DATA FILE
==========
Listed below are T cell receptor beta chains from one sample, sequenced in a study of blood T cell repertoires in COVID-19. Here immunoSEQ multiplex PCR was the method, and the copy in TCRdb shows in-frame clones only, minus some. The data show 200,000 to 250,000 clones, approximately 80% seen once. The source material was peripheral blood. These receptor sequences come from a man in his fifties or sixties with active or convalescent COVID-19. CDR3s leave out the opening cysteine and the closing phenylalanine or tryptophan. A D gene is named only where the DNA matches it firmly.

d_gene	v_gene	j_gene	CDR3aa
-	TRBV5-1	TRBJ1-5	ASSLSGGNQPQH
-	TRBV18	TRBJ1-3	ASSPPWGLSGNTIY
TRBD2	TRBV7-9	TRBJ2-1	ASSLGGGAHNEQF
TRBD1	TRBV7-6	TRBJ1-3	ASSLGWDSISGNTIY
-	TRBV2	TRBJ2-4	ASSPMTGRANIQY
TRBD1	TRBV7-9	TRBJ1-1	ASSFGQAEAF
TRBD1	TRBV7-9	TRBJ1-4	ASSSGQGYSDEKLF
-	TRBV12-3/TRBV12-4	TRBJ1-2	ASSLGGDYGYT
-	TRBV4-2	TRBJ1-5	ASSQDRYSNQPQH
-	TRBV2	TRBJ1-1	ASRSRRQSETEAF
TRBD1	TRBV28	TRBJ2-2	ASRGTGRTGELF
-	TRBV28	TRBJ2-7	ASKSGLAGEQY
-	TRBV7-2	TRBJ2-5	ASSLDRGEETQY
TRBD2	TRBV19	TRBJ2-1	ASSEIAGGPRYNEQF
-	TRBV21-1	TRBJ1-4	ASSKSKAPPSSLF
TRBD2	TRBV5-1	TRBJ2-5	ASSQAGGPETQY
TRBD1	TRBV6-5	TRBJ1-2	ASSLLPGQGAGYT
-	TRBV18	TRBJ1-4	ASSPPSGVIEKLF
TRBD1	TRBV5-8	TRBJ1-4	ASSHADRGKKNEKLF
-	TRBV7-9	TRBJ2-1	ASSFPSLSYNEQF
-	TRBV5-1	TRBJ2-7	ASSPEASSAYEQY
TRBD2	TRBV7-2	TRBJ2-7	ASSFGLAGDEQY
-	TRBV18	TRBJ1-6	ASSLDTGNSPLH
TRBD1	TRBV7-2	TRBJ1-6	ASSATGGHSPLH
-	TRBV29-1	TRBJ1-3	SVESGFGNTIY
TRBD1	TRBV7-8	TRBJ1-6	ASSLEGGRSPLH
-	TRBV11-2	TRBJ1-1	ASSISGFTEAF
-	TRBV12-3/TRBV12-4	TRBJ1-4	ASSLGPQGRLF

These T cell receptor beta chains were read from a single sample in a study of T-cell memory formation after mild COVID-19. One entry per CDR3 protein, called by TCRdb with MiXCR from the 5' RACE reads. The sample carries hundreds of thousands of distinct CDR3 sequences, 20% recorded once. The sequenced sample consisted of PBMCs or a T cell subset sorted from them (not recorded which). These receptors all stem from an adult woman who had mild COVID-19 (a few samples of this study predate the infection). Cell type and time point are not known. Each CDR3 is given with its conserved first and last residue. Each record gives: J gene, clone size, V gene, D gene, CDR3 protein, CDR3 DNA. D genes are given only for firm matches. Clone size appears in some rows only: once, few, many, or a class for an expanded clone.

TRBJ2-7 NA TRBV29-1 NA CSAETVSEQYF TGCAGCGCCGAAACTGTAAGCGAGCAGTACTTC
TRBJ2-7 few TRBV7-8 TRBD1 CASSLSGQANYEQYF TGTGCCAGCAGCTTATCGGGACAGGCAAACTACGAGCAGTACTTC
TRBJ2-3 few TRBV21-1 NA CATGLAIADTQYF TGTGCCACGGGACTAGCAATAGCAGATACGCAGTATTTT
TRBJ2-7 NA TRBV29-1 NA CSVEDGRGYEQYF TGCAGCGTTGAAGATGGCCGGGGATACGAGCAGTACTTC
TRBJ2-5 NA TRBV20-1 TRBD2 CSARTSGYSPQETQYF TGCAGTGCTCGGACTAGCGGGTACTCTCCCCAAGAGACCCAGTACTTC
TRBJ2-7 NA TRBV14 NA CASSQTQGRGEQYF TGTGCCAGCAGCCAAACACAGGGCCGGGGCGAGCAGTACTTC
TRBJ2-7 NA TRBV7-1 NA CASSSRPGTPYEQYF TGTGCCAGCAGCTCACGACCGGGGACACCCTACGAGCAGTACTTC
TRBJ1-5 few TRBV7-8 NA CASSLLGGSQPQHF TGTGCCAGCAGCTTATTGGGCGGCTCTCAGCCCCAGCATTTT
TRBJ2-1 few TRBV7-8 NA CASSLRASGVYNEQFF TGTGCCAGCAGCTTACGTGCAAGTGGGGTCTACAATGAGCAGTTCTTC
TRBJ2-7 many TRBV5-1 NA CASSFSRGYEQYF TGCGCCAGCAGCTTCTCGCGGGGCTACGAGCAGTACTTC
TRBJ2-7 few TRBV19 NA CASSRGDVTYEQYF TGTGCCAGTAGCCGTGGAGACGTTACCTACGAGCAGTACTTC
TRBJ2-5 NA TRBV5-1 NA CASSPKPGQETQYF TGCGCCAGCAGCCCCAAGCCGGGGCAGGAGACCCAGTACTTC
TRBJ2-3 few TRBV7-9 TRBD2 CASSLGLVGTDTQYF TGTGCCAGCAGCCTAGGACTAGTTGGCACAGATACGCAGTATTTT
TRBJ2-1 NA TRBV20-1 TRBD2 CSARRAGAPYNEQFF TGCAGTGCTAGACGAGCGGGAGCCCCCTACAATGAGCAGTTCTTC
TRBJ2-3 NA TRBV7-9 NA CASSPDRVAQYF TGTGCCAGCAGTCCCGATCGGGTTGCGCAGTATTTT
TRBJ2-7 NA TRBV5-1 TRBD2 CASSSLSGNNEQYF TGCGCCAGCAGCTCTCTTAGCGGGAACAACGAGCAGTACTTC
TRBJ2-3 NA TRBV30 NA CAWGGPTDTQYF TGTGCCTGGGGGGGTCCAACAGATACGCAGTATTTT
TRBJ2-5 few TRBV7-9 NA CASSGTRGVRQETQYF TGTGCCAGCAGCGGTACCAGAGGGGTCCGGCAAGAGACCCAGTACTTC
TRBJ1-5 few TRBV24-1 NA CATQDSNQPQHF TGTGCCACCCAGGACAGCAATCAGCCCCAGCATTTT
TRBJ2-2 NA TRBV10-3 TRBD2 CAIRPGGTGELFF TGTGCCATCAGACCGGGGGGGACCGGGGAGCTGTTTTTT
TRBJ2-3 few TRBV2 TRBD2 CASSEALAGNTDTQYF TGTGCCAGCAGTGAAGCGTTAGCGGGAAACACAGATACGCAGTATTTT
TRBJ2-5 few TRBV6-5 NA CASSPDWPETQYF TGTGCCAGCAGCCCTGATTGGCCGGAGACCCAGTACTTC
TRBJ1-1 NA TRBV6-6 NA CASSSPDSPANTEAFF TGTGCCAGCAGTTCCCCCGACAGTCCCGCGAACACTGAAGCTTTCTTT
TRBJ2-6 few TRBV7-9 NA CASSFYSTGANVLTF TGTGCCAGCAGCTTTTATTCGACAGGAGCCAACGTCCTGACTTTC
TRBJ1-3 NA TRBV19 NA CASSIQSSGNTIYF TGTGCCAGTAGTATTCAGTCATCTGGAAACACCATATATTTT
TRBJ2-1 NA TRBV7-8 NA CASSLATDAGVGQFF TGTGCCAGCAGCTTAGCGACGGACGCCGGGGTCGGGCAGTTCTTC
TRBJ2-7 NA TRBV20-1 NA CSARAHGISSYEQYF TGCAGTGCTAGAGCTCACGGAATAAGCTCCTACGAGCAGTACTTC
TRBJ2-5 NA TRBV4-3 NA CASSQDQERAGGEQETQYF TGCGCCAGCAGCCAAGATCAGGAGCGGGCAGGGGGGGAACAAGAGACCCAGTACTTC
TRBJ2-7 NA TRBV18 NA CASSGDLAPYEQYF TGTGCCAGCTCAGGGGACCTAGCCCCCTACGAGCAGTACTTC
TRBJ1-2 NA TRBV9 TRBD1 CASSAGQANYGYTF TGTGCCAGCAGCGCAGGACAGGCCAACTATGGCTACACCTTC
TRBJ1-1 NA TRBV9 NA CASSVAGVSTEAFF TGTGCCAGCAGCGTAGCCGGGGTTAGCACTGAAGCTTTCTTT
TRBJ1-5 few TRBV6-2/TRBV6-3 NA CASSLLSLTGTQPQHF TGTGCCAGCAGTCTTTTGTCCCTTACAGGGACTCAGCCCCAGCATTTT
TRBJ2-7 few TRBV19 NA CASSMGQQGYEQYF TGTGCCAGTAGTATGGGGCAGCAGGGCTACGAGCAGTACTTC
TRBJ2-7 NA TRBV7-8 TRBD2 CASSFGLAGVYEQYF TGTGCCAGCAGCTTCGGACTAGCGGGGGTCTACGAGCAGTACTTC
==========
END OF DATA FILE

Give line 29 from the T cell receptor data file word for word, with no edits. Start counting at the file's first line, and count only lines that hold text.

-	TRBV11-2	TRBJ1-1	ASSISGFTEAF